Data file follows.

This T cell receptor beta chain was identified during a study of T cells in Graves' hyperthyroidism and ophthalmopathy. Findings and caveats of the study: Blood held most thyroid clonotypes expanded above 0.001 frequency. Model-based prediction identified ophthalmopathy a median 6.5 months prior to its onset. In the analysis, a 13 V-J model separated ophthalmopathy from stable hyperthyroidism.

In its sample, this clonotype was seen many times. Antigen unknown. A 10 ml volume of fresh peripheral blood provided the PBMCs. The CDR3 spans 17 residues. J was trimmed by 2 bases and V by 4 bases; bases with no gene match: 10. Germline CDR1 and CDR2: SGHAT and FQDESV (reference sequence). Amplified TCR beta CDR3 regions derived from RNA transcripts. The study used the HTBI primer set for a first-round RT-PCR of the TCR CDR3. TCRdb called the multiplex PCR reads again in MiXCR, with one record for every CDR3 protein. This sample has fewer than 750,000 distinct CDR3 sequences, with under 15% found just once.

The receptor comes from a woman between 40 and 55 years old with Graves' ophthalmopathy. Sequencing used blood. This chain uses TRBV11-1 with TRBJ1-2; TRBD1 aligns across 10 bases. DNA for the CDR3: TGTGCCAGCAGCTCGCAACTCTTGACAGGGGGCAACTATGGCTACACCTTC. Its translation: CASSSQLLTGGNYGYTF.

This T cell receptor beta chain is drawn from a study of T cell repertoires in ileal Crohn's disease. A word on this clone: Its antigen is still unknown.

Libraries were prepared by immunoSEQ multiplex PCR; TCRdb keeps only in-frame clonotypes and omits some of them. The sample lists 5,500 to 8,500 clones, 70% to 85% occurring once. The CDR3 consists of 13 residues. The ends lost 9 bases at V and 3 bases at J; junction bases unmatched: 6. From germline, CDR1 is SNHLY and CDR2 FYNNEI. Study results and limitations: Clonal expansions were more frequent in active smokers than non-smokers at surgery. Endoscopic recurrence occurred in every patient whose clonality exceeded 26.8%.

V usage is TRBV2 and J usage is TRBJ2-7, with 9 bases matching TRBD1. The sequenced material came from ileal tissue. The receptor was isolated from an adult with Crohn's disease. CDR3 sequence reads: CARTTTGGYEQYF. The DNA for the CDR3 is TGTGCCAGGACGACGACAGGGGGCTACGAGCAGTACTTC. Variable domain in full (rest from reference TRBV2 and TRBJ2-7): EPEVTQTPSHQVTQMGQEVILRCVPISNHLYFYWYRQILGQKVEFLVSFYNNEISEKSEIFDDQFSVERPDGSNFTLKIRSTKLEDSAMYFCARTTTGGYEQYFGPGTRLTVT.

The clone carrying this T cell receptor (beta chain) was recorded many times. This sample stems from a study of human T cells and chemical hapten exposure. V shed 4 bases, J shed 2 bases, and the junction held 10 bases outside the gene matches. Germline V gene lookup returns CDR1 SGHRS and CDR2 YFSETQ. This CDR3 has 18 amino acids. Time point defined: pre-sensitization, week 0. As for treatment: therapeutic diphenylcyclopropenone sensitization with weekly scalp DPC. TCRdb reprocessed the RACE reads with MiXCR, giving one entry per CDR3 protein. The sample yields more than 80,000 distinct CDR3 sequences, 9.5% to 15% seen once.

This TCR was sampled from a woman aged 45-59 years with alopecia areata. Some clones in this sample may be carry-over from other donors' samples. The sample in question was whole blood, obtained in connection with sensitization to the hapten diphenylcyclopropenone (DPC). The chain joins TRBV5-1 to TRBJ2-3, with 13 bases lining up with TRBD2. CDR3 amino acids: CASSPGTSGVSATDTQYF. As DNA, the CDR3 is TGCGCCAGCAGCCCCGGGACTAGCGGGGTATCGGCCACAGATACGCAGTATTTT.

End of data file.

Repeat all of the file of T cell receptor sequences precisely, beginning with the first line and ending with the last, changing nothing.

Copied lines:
This T cell receptor beta chain was identified during a study of T cells in Graves' hyperthyroidism and ophthalmopathy. Findings and caveats of the study: Blood held most thyroid clonotypes expanded above 0.001 frequency. Model-based prediction identified ophthalmopathy a median 6.5 months prior to its onset. In the analysis, a 13 V-J model separated ophthalmopathy from stable hyperthyroidism.

In its sample, this clonotype was seen many times. Antigen unknown. A 10 ml volume of fresh peripheral blood provided the PBMCs. The CDR3 spans 17 residues. J was trimmed by 2 bases and V by 4 bases; bases with no gene match: 10. Germline CDR1 and CDR2: SGHAT and FQDESV (reference sequence). Amplified TCR beta CDR3 regions derived from RNA transcripts. The study used the HTBI primer set for a first-round RT-PCR of the TCR CDR3. TCRdb called the multiplex PCR reads again in MiXCR, with one record for every CDR3 protein. This sample has fewer than 750,000 distinct CDR3 sequences, with under 15% found just once.

The receptor comes from a woman between 40 and 55 years old with Graves' ophthalmopathy. Sequencing used blood. This chain uses TRBV11-1 with TRBJ1-2; TRBD1 aligns across 10 bases. DNA for the CDR3: TGTGCCAGCAGCTCGCAACTCTTGACAGGGGGCAACTATGGCTACACCTTC. Its translation: CASSSQLLTGGNYGYTF.

This T cell receptor beta chain is drawn from a study of T cell repertoires in ileal Crohn's disease. A word on this clone: Its antigen is still unknown.

Libraries were prepared by immunoSEQ multiplex PCR; TCRdb keeps only in-frame clonotypes and omits some of them. The sample lists 5,500 to 8,500 clones, 70% to 85% occurring once. The CDR3 consists of 13 residues. The ends lost 9 bases at V and 3 bases at J; junction bases unmatched: 6. From germline, CDR1 is SNHLY and CDR2 FYNNEI. Study results and limitations: Clonal expansions were more frequent in active smokers than non-smokers at surgery. Endoscopic recurrence occurred in every patient whose clonality exceeded 26.8%.

V usage is TRBV2 and J usage is TRBJ2-7, with 9 bases matching TRBD1. The sequenced material came from ileal tissue. The receptor was isolated from an adult with Crohn's disease. CDR3 sequence reads: CARTTTGGYEQYF. The DNA for the CDR3 is TGTGCCAGGACGACGACAGGGGGCTACGAGCAGTACTTC. Variable domain in full (rest from reference TRBV2 and TRBJ2-7): EPEVTQTPSHQVTQMGQEVILRCVPISNHLYFYWYRQILGQKVEFLVSFYNNEISEKSEIFDDQFSVERPDGSNFTLKIRSTKLEDSAMYFCARTTTGGYEQYFGPGTRLTVT.

The clone carrying this T cell receptor (beta chain) was recorded many times. This sample stems from a study of human T cells and chemical hapten exposure. V shed 4 bases, J shed 2 bases, and the junction held 10 bases outside the gene matches. Germline V gene lookup returns CDR1 SGHRS and CDR2 YFSETQ. This CDR3 has 18 amino acids. Time point defined: pre-sensitization, week 0. As for treatment: therapeutic diphenylcyclopropenone sensitization with weekly scalp DPC. TCRdb reprocessed the RACE reads with MiXCR, giving one entry per CDR3 protein. The sample yields more than 80,000 distinct CDR3 sequences, 9.5% to 15% seen once.

This TCR was sampled from a woman aged 45-59 years with alopecia areata. Some clones in this sample may be carry-over from other donors' samples. The sample in question was whole blood, obtained in connection with sensitization to the hapten diphenylcyclopropenone (DPC). The chain joins TRBV5-1 to TRBJ2-3, with 13 bases lining up with TRBD2. CDR3 amino acids: CASSPGTSGVSATDTQYF. As DNA, the CDR3 is TGCGCCAGCAGCCCCGGGACTAGCGGGGTATCGGCCACAGATACGCAGTATTTT.